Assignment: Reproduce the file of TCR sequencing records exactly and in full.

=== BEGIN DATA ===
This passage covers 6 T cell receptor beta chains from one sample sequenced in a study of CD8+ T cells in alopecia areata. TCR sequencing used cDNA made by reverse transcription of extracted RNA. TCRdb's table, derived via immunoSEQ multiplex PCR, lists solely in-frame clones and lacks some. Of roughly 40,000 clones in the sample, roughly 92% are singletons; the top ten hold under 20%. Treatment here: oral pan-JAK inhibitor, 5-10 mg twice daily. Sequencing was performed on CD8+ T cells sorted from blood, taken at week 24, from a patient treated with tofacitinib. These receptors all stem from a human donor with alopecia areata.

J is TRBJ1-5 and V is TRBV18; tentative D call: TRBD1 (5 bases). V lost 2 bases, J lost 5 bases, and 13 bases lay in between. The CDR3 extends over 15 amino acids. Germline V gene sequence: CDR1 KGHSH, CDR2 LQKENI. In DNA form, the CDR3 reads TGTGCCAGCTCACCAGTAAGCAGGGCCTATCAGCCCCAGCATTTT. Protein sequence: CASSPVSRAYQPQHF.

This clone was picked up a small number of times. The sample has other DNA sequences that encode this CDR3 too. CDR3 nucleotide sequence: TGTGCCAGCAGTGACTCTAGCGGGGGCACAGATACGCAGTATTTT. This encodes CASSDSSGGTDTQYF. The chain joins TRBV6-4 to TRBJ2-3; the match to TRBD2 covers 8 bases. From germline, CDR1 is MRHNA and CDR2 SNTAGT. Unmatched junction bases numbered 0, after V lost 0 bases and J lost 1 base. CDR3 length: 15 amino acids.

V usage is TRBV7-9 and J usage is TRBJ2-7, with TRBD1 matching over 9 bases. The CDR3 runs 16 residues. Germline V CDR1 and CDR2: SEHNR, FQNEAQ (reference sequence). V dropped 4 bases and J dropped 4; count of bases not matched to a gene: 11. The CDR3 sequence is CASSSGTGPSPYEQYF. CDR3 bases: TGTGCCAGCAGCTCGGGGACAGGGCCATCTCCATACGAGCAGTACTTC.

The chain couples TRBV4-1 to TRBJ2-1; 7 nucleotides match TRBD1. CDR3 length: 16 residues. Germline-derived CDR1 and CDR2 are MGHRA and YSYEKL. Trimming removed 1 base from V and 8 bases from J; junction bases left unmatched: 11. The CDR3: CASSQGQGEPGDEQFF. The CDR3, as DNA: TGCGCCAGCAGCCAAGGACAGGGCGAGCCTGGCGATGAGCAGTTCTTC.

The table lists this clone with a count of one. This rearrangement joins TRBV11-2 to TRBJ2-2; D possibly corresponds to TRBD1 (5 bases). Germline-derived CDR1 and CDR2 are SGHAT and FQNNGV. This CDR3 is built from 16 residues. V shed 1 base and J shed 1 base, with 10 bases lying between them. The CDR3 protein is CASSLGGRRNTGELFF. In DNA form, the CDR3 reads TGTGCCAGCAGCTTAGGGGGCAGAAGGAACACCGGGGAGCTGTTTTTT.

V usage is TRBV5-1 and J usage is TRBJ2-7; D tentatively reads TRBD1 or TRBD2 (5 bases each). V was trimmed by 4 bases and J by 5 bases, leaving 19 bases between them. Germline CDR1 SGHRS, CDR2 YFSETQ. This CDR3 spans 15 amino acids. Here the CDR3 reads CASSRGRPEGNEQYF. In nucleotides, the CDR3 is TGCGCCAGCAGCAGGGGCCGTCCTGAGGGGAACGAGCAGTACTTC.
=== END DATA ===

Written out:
This passage covers 6 T cell receptor beta chains from one sample sequenced in a study of CD8+ T cells in alopecia areata. TCR sequencing used cDNA made by reverse transcription of extracted RNA. TCRdb's table, derived via immunoSEQ multiplex PCR, lists solely in-frame clones and lacks some. Of roughly 40,000 clones in the sample, roughly 92% are singletons; the top ten hold under 20%. Treatment here: oral pan-JAK inhibitor, 5-10 mg twice daily. Sequencing was performed on CD8+ T cells sorted from blood, taken at week 24, from a patient treated with tofacitinib. These receptors all stem from a human donor with alopecia areata.

J is TRBJ1-5 and V is TRBV18; tentative D call: TRBD1 (5 bases). V lost 2 bases, J lost 5 bases, and 13 bases lay in between. The CDR3 extends over 15 amino acids. Germline V gene sequence: CDR1 KGHSH, CDR2 LQKENI. In DNA form, the CDR3 reads TGTGCCAGCTCACCAGTAAGCAGGGCCTATCAGCCCCAGCATTTT. Protein sequence: CASSPVSRAYQPQHF.

This clone was picked up a small number of times. The sample has other DNA sequences that encode this CDR3 too. CDR3 nucleotide sequence: TGTGCCAGCAGTGACTCTAGCGGGGGCACAGATACGCAGTATTTT. This encodes CASSDSSGGTDTQYF. The chain joins TRBV6-4 to TRBJ2-3; the match to TRBD2 covers 8 bases. From germline, CDR1 is MRHNA and CDR2 SNTAGT. Unmatched junction bases numbered 0, after V lost 0 bases and J lost 1 base. CDR3 length: 15 amino acids.

V usage is TRBV7-9 and J usage is TRBJ2-7, with TRBD1 matching over 9 bases. The CDR3 runs 16 residues. Germline V CDR1 and CDR2: SEHNR, FQNEAQ (reference sequence). V dropped 4 bases and J dropped 4; count of bases not matched to a gene: 11. The CDR3 sequence is CASSSGTGPSPYEQYF. CDR3 bases: TGTGCCAGCAGCTCGGGGACAGGGCCATCTCCATACGAGCAGTACTTC.

The chain couples TRBV4-1 to TRBJ2-1; 7 nucleotides match TRBD1. CDR3 length: 16 residues. Germline-derived CDR1 and CDR2 are MGHRA and YSYEKL. Trimming removed 1 base from V and 8 bases from J; junction bases left unmatched: 11. The CDR3: CASSQGQGEPGDEQFF. The CDR3, as DNA: TGCGCCAGCAGCCAAGGACAGGGCGAGCCTGGCGATGAGCAGTTCTTC.

The table lists this clone with a count of one. This rearrangement joins TRBV11-2 to TRBJ2-2; D possibly corresponds to TRBD1 (5 bases). Germline-derived CDR1 and CDR2 are SGHAT and FQNNGV. This CDR3 is built from 16 residues. V shed 1 base and J shed 1 base, with 10 bases lying between them. The CDR3 protein is CASSLGGRRNTGELFF. In DNA form, the CDR3 reads TGTGCCAGCAGCTTAGGGGGCAGAAGGAACACCGGGGAGCTGTTTTTT.

V usage is TRBV5-1 and J usage is TRBJ2-7; D tentatively reads TRBD1 or TRBD2 (5 bases each). V was trimmed by 4 bases and J by 5 bases, leaving 19 bases between them. Germline CDR1 SGHRS, CDR2 YFSETQ. This CDR3 spans 15 amino acids. Here the CDR3 reads CASSRGRPEGNEQYF. In nucleotides, the CDR3 is TGCGCCAGCAGCAGGGGCCGTCCTGAGGGGAACGAGCAGTACTTC.